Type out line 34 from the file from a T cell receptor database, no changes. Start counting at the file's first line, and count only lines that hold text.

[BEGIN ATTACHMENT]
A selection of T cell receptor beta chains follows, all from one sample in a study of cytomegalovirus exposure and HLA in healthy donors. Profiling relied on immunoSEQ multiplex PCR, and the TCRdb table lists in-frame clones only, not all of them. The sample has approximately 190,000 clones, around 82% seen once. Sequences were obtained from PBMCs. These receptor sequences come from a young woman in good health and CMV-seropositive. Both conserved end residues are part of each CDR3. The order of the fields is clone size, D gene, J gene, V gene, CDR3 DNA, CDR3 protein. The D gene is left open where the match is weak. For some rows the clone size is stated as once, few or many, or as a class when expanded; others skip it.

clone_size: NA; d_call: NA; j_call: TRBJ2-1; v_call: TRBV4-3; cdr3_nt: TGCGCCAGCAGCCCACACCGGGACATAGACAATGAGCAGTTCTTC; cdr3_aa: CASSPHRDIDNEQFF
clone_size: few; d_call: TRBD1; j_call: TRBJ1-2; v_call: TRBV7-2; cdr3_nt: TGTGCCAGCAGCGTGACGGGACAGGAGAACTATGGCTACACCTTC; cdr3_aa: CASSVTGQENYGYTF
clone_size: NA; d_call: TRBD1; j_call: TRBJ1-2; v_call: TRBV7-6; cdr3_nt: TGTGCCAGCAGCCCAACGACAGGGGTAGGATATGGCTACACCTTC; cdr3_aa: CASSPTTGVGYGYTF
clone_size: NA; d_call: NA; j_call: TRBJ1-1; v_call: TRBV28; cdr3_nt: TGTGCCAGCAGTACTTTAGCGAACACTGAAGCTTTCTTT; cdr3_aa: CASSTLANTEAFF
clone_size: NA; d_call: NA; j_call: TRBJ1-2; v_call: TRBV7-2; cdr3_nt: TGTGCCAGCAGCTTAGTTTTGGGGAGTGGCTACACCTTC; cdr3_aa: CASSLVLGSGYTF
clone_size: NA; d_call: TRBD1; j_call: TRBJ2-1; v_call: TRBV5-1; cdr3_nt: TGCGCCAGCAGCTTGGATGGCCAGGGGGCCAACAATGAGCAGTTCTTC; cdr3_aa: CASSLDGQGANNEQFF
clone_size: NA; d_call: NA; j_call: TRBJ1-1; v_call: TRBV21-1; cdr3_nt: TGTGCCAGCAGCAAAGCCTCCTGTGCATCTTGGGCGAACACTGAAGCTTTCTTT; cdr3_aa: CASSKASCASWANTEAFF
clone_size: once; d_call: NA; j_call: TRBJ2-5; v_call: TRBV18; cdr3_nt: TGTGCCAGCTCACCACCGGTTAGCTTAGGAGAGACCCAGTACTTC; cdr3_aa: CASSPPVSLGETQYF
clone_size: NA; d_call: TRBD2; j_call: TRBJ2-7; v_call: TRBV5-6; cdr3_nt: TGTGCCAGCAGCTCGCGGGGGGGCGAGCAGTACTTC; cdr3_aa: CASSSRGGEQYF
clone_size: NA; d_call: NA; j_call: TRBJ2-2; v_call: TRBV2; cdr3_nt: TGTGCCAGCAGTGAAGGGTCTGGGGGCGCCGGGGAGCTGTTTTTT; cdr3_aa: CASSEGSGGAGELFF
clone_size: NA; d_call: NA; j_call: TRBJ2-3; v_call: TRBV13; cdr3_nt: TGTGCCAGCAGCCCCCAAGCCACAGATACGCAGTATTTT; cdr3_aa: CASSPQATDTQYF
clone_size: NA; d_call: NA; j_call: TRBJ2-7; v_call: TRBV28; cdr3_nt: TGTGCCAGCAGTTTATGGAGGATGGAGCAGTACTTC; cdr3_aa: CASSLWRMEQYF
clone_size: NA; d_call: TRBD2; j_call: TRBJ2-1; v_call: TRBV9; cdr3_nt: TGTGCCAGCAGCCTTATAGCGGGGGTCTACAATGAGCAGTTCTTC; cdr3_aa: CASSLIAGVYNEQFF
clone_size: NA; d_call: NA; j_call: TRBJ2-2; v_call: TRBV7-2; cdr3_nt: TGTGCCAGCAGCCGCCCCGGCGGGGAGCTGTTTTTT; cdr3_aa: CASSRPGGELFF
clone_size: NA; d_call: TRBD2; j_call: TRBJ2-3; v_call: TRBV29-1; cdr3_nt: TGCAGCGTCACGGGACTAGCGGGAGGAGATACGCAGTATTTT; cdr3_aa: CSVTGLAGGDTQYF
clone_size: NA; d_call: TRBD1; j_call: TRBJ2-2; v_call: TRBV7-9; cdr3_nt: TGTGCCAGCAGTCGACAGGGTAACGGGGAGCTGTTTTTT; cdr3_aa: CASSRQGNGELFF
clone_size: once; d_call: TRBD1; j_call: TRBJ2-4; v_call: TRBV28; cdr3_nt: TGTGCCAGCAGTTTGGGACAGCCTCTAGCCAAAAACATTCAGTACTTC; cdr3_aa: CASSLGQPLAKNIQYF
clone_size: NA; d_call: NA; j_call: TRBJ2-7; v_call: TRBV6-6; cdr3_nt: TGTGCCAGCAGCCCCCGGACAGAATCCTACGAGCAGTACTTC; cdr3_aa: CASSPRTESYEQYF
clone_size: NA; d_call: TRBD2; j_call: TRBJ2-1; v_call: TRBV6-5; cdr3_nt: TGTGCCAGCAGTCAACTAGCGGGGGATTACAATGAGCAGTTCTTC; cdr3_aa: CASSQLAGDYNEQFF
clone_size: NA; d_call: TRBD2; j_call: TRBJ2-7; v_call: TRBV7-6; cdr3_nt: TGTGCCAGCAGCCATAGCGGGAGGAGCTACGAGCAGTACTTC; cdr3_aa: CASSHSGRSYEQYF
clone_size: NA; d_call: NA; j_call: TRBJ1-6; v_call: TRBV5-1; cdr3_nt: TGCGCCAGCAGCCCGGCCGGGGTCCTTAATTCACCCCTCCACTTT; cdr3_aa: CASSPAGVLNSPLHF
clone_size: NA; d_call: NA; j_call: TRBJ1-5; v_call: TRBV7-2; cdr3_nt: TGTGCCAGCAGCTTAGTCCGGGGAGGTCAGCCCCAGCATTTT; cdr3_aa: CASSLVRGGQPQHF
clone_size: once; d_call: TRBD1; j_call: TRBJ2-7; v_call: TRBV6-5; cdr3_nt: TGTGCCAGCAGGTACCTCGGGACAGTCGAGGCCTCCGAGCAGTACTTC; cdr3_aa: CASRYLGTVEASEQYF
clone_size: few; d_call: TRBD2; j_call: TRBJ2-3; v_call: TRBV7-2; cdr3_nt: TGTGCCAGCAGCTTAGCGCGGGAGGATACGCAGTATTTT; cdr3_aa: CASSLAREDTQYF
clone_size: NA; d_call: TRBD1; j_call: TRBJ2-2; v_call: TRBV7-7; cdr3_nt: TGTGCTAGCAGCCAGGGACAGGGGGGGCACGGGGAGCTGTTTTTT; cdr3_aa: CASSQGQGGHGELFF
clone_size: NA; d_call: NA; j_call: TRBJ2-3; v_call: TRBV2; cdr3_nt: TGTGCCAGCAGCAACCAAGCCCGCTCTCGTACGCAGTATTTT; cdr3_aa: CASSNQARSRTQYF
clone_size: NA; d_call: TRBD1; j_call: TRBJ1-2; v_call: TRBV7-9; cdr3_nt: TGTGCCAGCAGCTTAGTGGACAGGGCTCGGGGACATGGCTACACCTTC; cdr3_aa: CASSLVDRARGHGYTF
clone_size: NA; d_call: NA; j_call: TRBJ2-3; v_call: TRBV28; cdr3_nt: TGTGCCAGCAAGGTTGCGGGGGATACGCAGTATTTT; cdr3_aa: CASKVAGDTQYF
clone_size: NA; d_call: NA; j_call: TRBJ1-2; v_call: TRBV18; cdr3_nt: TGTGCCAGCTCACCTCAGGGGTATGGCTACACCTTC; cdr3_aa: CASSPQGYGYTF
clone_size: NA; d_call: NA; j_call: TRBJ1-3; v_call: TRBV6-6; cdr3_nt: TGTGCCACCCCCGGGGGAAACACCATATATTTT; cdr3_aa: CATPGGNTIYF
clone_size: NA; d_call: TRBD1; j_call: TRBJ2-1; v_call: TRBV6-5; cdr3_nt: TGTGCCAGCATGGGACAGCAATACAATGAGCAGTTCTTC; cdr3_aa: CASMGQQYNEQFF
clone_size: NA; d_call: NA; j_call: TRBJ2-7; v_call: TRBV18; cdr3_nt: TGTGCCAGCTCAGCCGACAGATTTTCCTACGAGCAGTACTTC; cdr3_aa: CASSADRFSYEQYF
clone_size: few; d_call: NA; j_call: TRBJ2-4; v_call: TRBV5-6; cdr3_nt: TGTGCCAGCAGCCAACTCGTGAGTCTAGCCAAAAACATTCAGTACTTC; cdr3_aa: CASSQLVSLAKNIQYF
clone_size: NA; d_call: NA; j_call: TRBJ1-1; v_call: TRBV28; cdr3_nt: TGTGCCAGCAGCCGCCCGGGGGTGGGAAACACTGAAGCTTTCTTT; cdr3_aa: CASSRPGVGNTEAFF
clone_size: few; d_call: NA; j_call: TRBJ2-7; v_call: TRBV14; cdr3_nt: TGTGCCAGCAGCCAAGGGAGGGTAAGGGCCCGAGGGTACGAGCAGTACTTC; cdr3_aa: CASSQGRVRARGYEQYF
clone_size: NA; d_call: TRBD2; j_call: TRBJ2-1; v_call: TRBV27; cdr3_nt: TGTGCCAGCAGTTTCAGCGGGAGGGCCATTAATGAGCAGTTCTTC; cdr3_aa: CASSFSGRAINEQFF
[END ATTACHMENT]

clone_size: few; d_call: NA; j_call: TRBJ2-4; v_call: TRBV5-6; cdr3_nt: TGTGCCAGCAGCCAACTCGTGAGTCTAGCCAAAAACATTCAGTACTTC; cdr3_aa: CASSQLVSLAKNIQYF